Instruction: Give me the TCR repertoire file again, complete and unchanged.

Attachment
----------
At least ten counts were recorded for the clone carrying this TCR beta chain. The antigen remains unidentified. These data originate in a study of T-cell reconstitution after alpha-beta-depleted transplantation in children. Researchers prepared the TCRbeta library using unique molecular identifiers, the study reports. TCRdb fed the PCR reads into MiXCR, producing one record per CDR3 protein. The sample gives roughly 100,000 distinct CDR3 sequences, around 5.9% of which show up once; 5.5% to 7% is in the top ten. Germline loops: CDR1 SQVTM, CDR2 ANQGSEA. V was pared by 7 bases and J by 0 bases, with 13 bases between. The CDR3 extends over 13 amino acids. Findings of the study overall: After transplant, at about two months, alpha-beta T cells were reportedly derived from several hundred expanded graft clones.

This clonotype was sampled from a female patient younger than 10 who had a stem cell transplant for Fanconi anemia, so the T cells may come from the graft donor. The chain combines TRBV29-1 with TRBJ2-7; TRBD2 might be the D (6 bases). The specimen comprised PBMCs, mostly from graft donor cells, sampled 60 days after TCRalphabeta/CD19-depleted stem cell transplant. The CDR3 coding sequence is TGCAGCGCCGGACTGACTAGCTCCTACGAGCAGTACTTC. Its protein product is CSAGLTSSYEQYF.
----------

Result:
At least ten counts were recorded for the clone carrying this TCR beta chain. The antigen remains unidentified. These data originate in a study of T-cell reconstitution after alpha-beta-depleted transplantation in children. Researchers prepared the TCRbeta library using unique molecular identifiers, the study reports. TCRdb fed the PCR reads into MiXCR, producing one record per CDR3 protein. The sample gives roughly 100,000 distinct CDR3 sequences, around 5.9% of which show up once; 5.5% to 7% is in the top ten. Germline loops: CDR1 SQVTM, CDR2 ANQGSEA. V was pared by 7 bases and J by 0 bases, with 13 bases between. The CDR3 extends over 13 amino acids. Findings of the study overall: After transplant, at about two months, alpha-beta T cells were reportedly derived from several hundred expanded graft clones.

This clonotype was sampled from a female patient younger than 10 who had a stem cell transplant for Fanconi anemia, so the T cells may come from the graft donor. The chain combines TRBV29-1 with TRBJ2-7; TRBD2 might be the D (6 bases). The specimen comprised PBMCs, mostly from graft donor cells, sampled 60 days after TCRalphabeta/CD19-depleted stem cell transplant. The CDR3 coding sequence is TGCAGCGCCGGACTGACTAGCTCCTACGAGCAGTACTTC. Its protein product is CSAGLTSSYEQYF.